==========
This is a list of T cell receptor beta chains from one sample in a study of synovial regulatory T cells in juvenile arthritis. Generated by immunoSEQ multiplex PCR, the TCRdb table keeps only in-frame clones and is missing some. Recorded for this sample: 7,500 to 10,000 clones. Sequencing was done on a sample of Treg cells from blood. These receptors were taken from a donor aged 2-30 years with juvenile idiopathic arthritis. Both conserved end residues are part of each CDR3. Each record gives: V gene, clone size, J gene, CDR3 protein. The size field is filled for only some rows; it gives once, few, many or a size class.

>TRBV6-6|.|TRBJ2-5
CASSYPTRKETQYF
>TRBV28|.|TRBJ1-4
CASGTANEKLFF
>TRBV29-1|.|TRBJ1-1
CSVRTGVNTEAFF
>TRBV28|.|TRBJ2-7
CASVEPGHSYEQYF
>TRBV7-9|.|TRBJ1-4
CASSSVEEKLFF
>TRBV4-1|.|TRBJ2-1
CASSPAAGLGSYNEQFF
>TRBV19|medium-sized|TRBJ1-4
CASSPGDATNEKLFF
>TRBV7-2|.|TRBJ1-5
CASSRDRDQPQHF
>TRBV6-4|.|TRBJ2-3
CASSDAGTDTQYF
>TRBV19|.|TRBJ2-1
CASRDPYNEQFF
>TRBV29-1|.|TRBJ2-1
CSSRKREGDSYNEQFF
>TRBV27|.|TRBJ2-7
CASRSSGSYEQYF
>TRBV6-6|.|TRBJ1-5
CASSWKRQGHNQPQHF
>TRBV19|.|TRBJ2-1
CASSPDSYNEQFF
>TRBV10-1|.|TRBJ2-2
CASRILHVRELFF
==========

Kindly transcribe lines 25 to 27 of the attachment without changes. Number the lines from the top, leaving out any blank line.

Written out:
CASRSSGSYEQYF
>TRBV6-6|.|TRBJ1-5
CASSWKRQGHNQPQHF